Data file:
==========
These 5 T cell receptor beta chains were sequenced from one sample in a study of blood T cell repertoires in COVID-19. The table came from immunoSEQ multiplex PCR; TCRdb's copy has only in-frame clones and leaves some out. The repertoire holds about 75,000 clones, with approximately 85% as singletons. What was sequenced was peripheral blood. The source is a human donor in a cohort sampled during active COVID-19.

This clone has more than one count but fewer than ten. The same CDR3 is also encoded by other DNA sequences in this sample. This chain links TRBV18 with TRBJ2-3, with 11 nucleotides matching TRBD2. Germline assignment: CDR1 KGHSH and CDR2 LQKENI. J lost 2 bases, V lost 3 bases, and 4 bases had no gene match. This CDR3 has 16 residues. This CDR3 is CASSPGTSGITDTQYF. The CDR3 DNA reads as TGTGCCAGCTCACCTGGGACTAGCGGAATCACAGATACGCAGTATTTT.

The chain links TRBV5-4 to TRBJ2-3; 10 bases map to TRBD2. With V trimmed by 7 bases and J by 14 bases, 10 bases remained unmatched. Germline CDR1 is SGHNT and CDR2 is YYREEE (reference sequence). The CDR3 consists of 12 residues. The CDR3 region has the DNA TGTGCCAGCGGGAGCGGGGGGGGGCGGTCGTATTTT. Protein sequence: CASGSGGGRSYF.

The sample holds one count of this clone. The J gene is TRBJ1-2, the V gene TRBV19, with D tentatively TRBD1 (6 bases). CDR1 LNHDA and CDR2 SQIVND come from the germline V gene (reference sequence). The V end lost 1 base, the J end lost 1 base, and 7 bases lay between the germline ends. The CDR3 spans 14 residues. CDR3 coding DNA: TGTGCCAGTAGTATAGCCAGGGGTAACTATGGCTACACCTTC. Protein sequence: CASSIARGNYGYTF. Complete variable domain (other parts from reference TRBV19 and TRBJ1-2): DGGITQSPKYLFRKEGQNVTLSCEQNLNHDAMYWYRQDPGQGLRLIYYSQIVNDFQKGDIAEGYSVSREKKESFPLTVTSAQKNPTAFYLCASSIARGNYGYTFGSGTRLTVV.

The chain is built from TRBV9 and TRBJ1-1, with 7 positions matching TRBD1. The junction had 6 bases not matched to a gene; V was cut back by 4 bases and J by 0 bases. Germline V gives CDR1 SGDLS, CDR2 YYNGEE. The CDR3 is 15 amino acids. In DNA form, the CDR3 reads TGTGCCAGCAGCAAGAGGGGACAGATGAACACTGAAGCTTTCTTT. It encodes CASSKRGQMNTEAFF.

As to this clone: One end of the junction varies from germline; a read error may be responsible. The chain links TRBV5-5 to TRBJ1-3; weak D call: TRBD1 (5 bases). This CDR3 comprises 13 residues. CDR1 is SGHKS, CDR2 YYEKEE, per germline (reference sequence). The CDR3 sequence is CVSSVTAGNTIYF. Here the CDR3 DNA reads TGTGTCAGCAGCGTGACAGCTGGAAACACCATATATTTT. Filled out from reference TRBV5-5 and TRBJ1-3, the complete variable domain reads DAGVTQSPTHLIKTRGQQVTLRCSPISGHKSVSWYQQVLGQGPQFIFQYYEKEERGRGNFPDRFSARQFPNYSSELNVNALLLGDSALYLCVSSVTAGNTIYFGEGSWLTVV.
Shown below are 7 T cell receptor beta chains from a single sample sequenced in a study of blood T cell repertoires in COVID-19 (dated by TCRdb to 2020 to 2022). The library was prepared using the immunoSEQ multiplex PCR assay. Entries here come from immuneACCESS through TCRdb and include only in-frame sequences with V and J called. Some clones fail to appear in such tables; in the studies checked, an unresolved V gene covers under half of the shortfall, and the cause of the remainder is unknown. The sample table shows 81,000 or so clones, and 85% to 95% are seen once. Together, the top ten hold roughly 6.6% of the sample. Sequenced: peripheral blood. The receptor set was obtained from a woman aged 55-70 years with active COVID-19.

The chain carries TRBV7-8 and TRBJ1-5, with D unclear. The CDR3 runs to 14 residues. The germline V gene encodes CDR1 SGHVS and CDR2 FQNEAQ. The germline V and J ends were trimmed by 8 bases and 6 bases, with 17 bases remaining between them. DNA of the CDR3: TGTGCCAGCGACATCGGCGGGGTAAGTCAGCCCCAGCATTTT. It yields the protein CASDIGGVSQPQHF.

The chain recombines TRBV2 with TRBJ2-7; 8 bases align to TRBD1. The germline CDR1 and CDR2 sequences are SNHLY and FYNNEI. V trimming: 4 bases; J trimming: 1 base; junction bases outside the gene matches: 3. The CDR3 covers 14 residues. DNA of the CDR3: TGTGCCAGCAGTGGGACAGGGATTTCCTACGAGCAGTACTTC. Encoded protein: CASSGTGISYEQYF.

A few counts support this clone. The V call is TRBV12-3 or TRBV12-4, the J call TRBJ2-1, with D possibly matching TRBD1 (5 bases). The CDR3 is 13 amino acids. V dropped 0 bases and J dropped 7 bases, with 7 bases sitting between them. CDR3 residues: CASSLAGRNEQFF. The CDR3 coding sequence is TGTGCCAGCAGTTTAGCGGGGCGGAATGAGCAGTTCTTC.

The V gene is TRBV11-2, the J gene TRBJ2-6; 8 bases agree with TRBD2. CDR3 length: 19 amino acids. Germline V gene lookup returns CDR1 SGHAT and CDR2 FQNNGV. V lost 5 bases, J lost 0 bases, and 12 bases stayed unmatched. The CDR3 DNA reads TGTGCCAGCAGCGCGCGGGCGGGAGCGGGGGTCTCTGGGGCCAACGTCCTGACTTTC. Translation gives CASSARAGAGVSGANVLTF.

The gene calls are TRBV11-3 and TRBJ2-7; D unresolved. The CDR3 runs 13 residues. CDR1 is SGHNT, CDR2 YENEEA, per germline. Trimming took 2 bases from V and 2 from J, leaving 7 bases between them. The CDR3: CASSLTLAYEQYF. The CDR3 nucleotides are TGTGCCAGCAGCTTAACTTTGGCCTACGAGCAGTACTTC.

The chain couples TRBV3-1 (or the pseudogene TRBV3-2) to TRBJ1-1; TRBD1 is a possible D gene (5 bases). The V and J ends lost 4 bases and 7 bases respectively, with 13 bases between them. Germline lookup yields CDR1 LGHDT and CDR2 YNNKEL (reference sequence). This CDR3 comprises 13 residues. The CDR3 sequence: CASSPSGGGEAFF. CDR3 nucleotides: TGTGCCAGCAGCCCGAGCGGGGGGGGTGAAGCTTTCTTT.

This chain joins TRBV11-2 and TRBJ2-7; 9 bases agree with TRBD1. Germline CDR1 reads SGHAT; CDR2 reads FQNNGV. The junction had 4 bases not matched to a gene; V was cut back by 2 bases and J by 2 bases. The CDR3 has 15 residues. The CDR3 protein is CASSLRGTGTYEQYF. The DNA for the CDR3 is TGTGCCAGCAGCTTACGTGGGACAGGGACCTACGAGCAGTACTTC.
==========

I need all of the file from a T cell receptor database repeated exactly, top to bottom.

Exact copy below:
These 5 T cell receptor beta chains were sequenced from one sample in a study of blood T cell repertoires in COVID-19. The table came from immunoSEQ multiplex PCR; TCRdb's copy has only in-frame clones and leaves some out. The repertoire holds about 75,000 clones, with approximately 85% as singletons. What was sequenced was peripheral blood. The source is a human donor in a cohort sampled during active COVID-19.

This clone has more than one count but fewer than ten. The same CDR3 is also encoded by other DNA sequences in this sample. This chain links TRBV18 with TRBJ2-3, with 11 nucleotides matching TRBD2. Germline assignment: CDR1 KGHSH and CDR2 LQKENI. J lost 2 bases, V lost 3 bases, and 4 bases had no gene match. This CDR3 has 16 residues. This CDR3 is CASSPGTSGITDTQYF. The CDR3 DNA reads as TGTGCCAGCTCACCTGGGACTAGCGGAATCACAGATACGCAGTATTTT.

The chain links TRBV5-4 to TRBJ2-3; 10 bases map to TRBD2. With V trimmed by 7 bases and J by 14 bases, 10 bases remained unmatched. Germline CDR1 is SGHNT and CDR2 is YYREEE (reference sequence). The CDR3 consists of 12 residues. The CDR3 region has the DNA TGTGCCAGCGGGAGCGGGGGGGGGCGGTCGTATTTT. Protein sequence: CASGSGGGRSYF.

The sample holds one count of this clone. The J gene is TRBJ1-2, the V gene TRBV19, with D tentatively TRBD1 (6 bases). CDR1 LNHDA and CDR2 SQIVND come from the germline V gene (reference sequence). The V end lost 1 base, the J end lost 1 base, and 7 bases lay between the germline ends. The CDR3 spans 14 residues. CDR3 coding DNA: TGTGCCAGTAGTATAGCCAGGGGTAACTATGGCTACACCTTC. Protein sequence: CASSIARGNYGYTF. Complete variable domain (other parts from reference TRBV19 and TRBJ1-2): DGGITQSPKYLFRKEGQNVTLSCEQNLNHDAMYWYRQDPGQGLRLIYYSQIVNDFQKGDIAEGYSVSREKKESFPLTVTSAQKNPTAFYLCASSIARGNYGYTFGSGTRLTVV.

The chain is built from TRBV9 and TRBJ1-1, with 7 positions matching TRBD1. The junction had 6 bases not matched to a gene; V was cut back by 4 bases and J by 0 bases. Germline V gives CDR1 SGDLS, CDR2 YYNGEE. The CDR3 is 15 amino acids. In DNA form, the CDR3 reads TGTGCCAGCAGCAAGAGGGGACAGATGAACACTGAAGCTTTCTTT. It encodes CASSKRGQMNTEAFF.

As to this clone: One end of the junction varies from germline; a read error may be responsible. The chain links TRBV5-5 to TRBJ1-3; weak D call: TRBD1 (5 bases). This CDR3 comprises 13 residues. CDR1 is SGHKS, CDR2 YYEKEE, per germline (reference sequence). The CDR3 sequence is CVSSVTAGNTIYF. Here the CDR3 DNA reads TGTGTCAGCAGCGTGACAGCTGGAAACACCATATATTTT. Filled out from reference TRBV5-5 and TRBJ1-3, the complete variable domain reads DAGVTQSPTHLIKTRGQQVTLRCSPISGHKSVSWYQQVLGQGPQFIFQYYEKEERGRGNFPDRFSARQFPNYSSELNVNALLLGDSALYLCVSSVTAGNTIYFGEGSWLTVV.
Shown below are 7 T cell receptor beta chains from a single sample sequenced in a study of blood T cell repertoires in COVID-19 (dated by TCRdb to 2020 to 2022). The library was prepared using the immunoSEQ multiplex PCR assay. Entries here come from immuneACCESS through TCRdb and include only in-frame sequences with V and J called. Some clones fail to appear in such tables; in the studies checked, an unresolved V gene covers under half of the shortfall, and the cause of the remainder is unknown. The sample table shows 81,000 or so clones, and 85% to 95% are seen once. Together, the top ten hold roughly 6.6% of the sample. Sequenced: peripheral blood. The receptor set was obtained from a woman aged 55-70 years with active COVID-19.

The chain carries TRBV7-8 and TRBJ1-5, with D unclear. The CDR3 runs to 14 residues. The germline V gene encodes CDR1 SGHVS and CDR2 FQNEAQ. The germline V and J ends were trimmed by 8 bases and 6 bases, with 17 bases remaining between them. DNA of the CDR3: TGTGCCAGCGACATCGGCGGGGTAAGTCAGCCCCAGCATTTT. It yields the protein CASDIGGVSQPQHF.

The chain recombines TRBV2 with TRBJ2-7; 8 bases align to TRBD1. The germline CDR1 and CDR2 sequences are SNHLY and FYNNEI. V trimming: 4 bases; J trimming: 1 base; junction bases outside the gene matches: 3. The CDR3 covers 14 residues. DNA of the CDR3: TGTGCCAGCAGTGGGACAGGGATTTCCTACGAGCAGTACTTC. Encoded protein: CASSGTGISYEQYF.

A few counts support this clone. The V call is TRBV12-3 or TRBV12-4, the J call TRBJ2-1, with D possibly matching TRBD1 (5 bases). The CDR3 is 13 amino acids. V dropped 0 bases and J dropped 7 bases, with 7 bases sitting between them. CDR3 residues: CASSLAGRNEQFF. The CDR3 coding sequence is TGTGCCAGCAGTTTAGCGGGGCGGAATGAGCAGTTCTTC.

The V gene is TRBV11-2, the J gene TRBJ2-6; 8 bases agree with TRBD2. CDR3 length: 19 amino acids. Germline V gene lookup returns CDR1 SGHAT and CDR2 FQNNGV. V lost 5 bases, J lost 0 bases, and 12 bases stayed unmatched. The CDR3 DNA reads TGTGCCAGCAGCGCGCGGGCGGGAGCGGGGGTCTCTGGGGCCAACGTCCTGACTTTC. Translation gives CASSARAGAGVSGANVLTF.

The gene calls are TRBV11-3 and TRBJ2-7; D unresolved. The CDR3 runs 13 residues. CDR1 is SGHNT, CDR2 YENEEA, per germline. Trimming took 2 bases from V and 2 from J, leaving 7 bases between them. The CDR3: CASSLTLAYEQYF. The CDR3 nucleotides are TGTGCCAGCAGCTTAACTTTGGCCTACGAGCAGTACTTC.

The chain couples TRBV3-1 (or the pseudogene TRBV3-2) to TRBJ1-1; TRBD1 is a possible D gene (5 bases). The V and J ends lost 4 bases and 7 bases respectively, with 13 bases between them. Germline lookup yields CDR1 LGHDT and CDR2 YNNKEL (reference sequence). This CDR3 comprises 13 residues. The CDR3 sequence: CASSPSGGGEAFF. CDR3 nucleotides: TGTGCCAGCAGCCCGAGCGGGGGGGGTGAAGCTTTCTTT.

This chain joins TRBV11-2 and TRBJ2-7; 9 bases agree with TRBD1. Germline CDR1 reads SGHAT; CDR2 reads FQNNGV. The junction had 4 bases not matched to a gene; V was cut back by 2 bases and J by 2 bases. The CDR3 has 15 residues. The CDR3 protein is CASSLRGTGTYEQYF. The DNA for the CDR3 is TGTGCCAGCAGCTTACGTGGGACAGGGACCTACGAGCAGTACTTC.